“The reasons to prevent pregnancy are both to protect the woman and, importantly, to protect her child from danger. In the first, the rabbinic understanding that married minors (girls under the age of 12 years and a day) are at higher risk should they become pregnant is straightforward . In the second case, the rabbis, who at this point debate whether superfetation (second pregnancy) is biologically possible, are concerned primarily that the fetus might be compromised by a[n] intercourse.”

The third and final case is the nursing mother where a pregnancy might impair the quantity or nutritional quality of her milk. During the 2 – 3 year nursing period pregnancy was forbidden. This point is made crystal clear by several tractates of the Talmud.

Zoloth writes, “The idea of avoiding a second pregnancy until the child was fully weaned was so strongly held by some, including R. Y’hudah Ayyes in early 18th century Italy, that R. Ayyes writes a responsa allowing an abortion for a nursing mother, to protect her nursing child.”

Settled constitutional law

They also have the legal problem that it’s settled constitutional law.

United States Conference of Catholic Bishops assert it would violate their religious beliefs to provide women with full health coverage8. They want to be excused from complying with the law, but religious beliefs do not relieve them of the obligation to obey the law.

Panel of Five
Photograph from ThinkProgress.
From left, Roman Catholic Bishop Reverend William E. Lori, Lutheran Reverend Dr. Matthew C. Harrison, Baptist C. Ben Mitchell, Orthodox Rabbi Meir Soloveichik, and Baptist Craig Mitchell.

The Panel of Five testified before Rep. Darrell Issa’s (R-CA) House Oversight and Government Reform Committee hearing Feb. 16, 2012.

The free-exercise clause of the First Amendment, “Congress shall make no law respecting an establishment of religion, or prohibiting the free exercise thereof…,” pertains to the right to freely exercise one’s religion beliefs.9 However, the Supreme Court has placed limits on the expression of religious practices.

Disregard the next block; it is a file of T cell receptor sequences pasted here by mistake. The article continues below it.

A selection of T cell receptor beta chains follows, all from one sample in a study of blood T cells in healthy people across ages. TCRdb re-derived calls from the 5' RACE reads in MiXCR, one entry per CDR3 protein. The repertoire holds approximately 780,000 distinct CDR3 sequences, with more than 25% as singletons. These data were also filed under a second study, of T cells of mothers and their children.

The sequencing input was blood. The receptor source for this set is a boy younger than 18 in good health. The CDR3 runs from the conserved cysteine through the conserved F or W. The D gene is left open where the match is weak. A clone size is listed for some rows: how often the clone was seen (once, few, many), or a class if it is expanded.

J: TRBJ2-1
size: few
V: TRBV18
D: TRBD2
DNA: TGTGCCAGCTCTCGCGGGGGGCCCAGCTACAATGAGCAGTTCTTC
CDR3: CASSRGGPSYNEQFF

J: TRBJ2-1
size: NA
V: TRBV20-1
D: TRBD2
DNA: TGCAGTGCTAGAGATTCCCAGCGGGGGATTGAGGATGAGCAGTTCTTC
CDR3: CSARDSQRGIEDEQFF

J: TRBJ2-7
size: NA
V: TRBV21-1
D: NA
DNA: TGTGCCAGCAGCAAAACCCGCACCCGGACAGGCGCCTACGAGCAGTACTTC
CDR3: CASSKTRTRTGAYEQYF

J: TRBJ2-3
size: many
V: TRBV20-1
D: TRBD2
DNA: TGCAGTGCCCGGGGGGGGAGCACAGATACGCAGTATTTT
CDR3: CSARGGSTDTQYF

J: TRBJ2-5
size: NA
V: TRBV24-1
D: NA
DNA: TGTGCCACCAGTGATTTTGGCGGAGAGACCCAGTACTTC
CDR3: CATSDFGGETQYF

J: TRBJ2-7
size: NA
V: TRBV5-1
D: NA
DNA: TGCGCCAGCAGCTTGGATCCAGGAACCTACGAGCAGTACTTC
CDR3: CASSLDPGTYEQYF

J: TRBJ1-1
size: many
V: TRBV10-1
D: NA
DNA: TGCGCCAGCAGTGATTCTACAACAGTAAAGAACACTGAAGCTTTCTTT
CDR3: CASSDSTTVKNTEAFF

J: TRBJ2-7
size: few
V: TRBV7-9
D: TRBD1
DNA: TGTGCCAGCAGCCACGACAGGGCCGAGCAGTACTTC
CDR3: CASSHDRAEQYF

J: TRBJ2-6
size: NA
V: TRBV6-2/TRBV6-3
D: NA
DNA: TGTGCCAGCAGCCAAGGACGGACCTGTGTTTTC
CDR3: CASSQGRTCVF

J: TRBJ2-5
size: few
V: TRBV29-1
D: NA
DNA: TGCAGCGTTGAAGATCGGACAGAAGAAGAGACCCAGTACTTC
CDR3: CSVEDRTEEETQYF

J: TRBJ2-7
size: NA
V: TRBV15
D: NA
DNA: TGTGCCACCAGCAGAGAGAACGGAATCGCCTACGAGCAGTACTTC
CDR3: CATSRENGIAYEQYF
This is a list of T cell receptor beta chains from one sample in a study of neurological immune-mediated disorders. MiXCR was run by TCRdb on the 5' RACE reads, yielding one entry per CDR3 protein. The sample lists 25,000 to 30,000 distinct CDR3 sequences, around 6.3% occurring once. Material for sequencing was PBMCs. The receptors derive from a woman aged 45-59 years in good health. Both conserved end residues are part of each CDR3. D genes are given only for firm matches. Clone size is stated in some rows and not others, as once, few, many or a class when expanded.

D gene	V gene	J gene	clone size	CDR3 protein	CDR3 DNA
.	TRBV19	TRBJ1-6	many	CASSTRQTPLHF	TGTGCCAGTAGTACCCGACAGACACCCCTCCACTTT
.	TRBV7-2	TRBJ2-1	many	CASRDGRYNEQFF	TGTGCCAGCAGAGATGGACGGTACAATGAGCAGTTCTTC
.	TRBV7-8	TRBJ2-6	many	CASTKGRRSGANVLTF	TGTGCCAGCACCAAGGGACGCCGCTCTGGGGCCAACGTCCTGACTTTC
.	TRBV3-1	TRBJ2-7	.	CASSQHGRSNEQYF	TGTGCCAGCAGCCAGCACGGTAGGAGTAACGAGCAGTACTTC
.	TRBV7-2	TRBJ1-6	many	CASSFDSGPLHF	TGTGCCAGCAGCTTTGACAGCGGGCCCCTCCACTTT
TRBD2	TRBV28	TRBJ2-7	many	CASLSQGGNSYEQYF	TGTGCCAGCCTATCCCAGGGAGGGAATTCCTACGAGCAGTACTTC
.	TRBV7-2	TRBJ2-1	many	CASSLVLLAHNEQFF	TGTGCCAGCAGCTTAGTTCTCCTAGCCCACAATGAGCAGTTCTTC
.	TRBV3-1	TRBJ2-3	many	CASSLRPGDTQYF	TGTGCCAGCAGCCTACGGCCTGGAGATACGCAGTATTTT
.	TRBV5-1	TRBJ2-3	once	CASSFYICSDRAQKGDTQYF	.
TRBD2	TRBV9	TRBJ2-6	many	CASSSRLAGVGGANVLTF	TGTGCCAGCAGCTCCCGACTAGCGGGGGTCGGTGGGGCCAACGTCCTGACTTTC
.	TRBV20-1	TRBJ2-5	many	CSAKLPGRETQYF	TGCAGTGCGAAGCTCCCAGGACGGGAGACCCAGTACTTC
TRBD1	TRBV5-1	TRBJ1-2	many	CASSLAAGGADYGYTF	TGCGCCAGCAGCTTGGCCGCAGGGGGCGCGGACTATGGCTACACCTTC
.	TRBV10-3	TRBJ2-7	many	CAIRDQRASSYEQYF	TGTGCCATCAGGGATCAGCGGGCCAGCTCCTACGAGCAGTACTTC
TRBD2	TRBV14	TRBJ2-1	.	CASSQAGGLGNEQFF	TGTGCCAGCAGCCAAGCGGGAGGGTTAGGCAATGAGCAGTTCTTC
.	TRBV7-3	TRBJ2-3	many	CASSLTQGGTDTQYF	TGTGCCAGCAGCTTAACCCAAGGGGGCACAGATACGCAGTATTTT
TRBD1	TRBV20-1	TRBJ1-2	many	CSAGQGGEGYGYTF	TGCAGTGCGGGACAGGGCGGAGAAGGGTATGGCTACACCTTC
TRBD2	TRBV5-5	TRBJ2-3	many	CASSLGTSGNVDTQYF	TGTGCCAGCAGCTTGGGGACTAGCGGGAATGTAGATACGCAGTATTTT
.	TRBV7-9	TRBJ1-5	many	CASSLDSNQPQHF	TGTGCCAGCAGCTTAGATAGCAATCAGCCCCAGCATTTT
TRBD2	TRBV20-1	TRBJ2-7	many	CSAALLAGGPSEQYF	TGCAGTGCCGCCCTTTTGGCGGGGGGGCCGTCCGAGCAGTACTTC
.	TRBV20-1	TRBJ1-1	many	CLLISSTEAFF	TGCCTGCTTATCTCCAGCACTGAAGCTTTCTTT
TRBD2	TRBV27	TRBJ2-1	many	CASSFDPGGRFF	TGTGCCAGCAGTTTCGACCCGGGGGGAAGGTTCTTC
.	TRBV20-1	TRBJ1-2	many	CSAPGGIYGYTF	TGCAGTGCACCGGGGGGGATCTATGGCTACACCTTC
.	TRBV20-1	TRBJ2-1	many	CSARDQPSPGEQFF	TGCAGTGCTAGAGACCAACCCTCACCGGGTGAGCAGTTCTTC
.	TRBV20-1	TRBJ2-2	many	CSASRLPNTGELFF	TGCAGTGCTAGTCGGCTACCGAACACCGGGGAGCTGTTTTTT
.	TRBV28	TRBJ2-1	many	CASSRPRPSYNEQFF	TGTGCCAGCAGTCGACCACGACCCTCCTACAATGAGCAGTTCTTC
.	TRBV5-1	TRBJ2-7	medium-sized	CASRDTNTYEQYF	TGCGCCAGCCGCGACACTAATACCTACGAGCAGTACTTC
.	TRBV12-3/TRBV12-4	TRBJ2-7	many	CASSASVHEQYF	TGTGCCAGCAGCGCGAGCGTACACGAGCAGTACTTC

In the case of Employment Division, Department of Human Resources of Oregon v. Smith, 494 U.S. 872 (1990), the United States Supreme Court held that neutral laws of general applicability do not violate the Free Exercise Clause of the First Amendment.

In Smith, far-right conservative Justice Antonin Scalia writing the majority opinion said, “We have never held that an individual’s religious beliefs excuse him from compliance with an otherwise valid law prohibiting conduct that the State is free to regulate. On the contrary, the record of more than a century of our free exercise jurisprudence contradicts that proposition.”

Antonin Scalia

SCOTUS/Steve Petteway
Antonin Gregory Scalia (R – Senior Associate Justice of the Supreme Court of the United States) was appointed by President Ronald Reagan in 1986. He is considered by conservative as the intellectual anchor of the Court.
Justice Scalia continued by quoting Justice Frankfurter from Gobitis10, “Conscientious scruples have not, in the course of the long struggle for religious toleration, relieved the individual from obedience to a general law not aimed at the promotion or restriction of religious beliefs. The mere possession of religious convictions which contradict the relevant concerns of a political society does not relieve the citizen from the discharge of political responsibilities.”

Later in the opinion Justice Scalia wrote, “Subsequent decisions have consistently held that the right of free exercise does not relieve an individual of the obligation to comply with a valid and neutral law of general applicability on the ground that the law proscribes (or prescribes) conduct that his religion prescribes (or proscribes).”

Justice Scalia argues the government’s ability to make and enforce public policy cannot depend on the spiritual development of a religious objector to a law. To do otherwise permits the objector, by virtue of his beliefs, “to become a law unto himself.”11 at 167

This “contradicts both constitutional tradition and common sense.”


Next: The War on Women’s Health, Part 7: American Individualism

Previous: The War on Women’s Health, Part 5: Women’s Economics

In many of the world’s religions there is a restrictive and pro-natalist view on family planning, and this is one legitimate reading of those religious traditions. Arguing for the existence of equally valid traditions that allow contraception and abortion, the authors, all scholar-practitioners of the religions about which they write, seek to escape the confines of oversimplified either/or, pro-choice/pro-life arguments. Instead, they point the way toward a more open discussion of family planning. Dispelling the notion that the world’s religions are uniformly conservative on issues of family planning, the authors show that the parameters of orthodoxy are wider and gentler than that, and that the great religious traditions are wiser and more variegated than a simple repetition of the most conservative views would suggest.